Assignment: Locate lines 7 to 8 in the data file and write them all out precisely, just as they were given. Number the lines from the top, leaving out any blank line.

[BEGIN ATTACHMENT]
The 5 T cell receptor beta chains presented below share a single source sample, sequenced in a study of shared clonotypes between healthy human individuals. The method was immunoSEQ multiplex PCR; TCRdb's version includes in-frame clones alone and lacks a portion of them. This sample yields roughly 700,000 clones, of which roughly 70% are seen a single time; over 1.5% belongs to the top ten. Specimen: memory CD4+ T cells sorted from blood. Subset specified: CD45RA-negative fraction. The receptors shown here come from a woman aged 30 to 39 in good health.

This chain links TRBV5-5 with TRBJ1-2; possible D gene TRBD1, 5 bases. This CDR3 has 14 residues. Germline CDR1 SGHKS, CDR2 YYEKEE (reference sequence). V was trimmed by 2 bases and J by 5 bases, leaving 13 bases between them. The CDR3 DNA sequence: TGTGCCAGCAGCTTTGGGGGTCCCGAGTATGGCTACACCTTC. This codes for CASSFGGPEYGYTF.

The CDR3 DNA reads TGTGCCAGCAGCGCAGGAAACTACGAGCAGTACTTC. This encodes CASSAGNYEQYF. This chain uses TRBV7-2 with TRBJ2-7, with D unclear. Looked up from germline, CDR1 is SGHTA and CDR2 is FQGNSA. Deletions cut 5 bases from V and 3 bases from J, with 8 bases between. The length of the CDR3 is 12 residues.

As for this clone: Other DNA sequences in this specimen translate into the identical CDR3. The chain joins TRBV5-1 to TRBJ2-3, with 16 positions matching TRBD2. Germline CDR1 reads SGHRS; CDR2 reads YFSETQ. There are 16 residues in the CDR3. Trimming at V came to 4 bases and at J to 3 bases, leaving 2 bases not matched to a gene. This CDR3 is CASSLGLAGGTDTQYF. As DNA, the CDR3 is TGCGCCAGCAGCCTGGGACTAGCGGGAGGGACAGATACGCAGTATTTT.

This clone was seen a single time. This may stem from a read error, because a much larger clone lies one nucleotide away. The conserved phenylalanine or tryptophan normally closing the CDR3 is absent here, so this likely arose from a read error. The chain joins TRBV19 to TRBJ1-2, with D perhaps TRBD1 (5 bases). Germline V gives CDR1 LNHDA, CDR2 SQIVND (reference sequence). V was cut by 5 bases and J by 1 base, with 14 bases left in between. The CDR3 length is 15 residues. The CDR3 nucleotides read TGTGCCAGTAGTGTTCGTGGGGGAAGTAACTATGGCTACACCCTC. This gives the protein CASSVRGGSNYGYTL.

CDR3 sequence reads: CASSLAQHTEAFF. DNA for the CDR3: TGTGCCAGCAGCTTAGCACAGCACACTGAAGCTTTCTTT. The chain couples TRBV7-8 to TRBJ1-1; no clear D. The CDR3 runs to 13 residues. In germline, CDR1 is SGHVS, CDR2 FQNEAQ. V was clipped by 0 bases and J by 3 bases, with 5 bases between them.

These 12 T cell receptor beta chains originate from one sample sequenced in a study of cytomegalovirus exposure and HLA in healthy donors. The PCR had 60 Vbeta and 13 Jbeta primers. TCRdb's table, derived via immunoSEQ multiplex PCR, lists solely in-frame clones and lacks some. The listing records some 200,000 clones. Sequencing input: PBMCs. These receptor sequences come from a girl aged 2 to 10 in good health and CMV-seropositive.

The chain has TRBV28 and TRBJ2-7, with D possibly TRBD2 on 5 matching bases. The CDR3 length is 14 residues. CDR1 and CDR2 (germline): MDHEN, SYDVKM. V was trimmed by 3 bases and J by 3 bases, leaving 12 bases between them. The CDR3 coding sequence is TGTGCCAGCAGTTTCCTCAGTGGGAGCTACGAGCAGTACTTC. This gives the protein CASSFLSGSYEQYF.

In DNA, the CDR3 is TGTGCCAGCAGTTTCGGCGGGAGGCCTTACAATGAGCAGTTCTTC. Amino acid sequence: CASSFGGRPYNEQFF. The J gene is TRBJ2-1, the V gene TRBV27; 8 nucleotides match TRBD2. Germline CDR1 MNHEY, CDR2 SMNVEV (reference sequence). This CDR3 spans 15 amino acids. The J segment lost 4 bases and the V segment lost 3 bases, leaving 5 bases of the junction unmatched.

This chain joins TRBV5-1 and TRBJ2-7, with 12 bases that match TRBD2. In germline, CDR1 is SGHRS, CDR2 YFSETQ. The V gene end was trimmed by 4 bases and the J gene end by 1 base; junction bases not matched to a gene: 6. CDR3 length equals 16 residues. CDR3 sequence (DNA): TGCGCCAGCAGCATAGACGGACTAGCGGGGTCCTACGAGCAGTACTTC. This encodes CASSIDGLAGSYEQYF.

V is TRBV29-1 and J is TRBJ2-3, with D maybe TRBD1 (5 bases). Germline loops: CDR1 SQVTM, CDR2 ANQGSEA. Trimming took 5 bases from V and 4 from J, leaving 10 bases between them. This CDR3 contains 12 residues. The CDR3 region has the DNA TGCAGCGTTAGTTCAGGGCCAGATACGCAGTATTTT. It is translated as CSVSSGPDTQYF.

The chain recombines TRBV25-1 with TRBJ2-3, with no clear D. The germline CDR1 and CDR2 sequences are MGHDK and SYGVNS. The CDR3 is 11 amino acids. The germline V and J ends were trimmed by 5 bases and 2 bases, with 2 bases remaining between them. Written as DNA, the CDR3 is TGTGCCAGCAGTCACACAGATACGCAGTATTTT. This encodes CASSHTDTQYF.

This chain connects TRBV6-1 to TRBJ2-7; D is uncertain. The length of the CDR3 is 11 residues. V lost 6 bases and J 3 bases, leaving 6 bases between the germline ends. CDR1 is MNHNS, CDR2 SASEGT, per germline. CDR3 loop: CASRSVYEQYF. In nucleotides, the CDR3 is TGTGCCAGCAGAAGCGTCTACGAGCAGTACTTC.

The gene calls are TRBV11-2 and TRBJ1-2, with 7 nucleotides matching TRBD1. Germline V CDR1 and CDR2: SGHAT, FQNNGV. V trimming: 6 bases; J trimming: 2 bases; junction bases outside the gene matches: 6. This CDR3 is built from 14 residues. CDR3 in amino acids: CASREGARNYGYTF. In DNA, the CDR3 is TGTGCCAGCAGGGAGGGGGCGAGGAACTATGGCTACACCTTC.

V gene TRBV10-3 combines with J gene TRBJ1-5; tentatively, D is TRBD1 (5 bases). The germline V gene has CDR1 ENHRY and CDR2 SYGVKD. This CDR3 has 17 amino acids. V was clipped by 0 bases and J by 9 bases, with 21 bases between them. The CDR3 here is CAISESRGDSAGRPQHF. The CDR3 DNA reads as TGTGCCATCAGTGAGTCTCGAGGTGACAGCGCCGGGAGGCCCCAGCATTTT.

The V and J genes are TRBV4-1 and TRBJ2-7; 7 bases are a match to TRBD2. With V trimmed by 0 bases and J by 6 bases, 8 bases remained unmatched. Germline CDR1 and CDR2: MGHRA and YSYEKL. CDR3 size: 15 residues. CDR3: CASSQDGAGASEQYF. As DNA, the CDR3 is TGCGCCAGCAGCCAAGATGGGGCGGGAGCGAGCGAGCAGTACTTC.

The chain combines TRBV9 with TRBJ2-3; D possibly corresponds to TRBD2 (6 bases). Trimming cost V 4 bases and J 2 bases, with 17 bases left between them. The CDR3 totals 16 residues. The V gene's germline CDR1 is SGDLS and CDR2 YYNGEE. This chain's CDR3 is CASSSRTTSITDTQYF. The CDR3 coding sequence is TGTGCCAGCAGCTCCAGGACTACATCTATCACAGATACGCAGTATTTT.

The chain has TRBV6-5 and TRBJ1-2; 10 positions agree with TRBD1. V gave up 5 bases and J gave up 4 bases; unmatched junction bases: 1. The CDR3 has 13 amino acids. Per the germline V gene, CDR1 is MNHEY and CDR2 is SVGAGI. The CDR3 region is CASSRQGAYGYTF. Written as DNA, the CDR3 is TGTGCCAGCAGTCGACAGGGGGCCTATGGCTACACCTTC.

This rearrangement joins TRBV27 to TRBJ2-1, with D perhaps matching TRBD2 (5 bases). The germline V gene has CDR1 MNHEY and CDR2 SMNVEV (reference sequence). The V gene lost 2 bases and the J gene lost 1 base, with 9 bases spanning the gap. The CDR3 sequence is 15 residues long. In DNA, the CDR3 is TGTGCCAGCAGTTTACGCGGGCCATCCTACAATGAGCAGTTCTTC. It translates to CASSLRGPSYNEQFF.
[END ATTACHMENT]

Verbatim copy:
These 12 T cell receptor beta chains originate from one sample sequenced in a study of cytomegalovirus exposure and HLA in healthy donors. The PCR had 60 Vbeta and 13 Jbeta primers. TCRdb's table, derived via immunoSEQ multiplex PCR, lists solely in-frame clones and lacks some. The listing records some 200,000 clones. Sequencing input: PBMCs. These receptor sequences come from a girl aged 2 to 10 in good health and CMV-seropositive.

The chain has TRBV28 and TRBJ2-7, with D possibly TRBD2 on 5 matching bases. The CDR3 length is 14 residues. CDR1 and CDR2 (germline): MDHEN, SYDVKM. V was trimmed by 3 bases and J by 3 bases, leaving 12 bases between them. The CDR3 coding sequence is TGTGCCAGCAGTTTCCTCAGTGGGAGCTACGAGCAGTACTTC. This gives the protein CASSFLSGSYEQYF.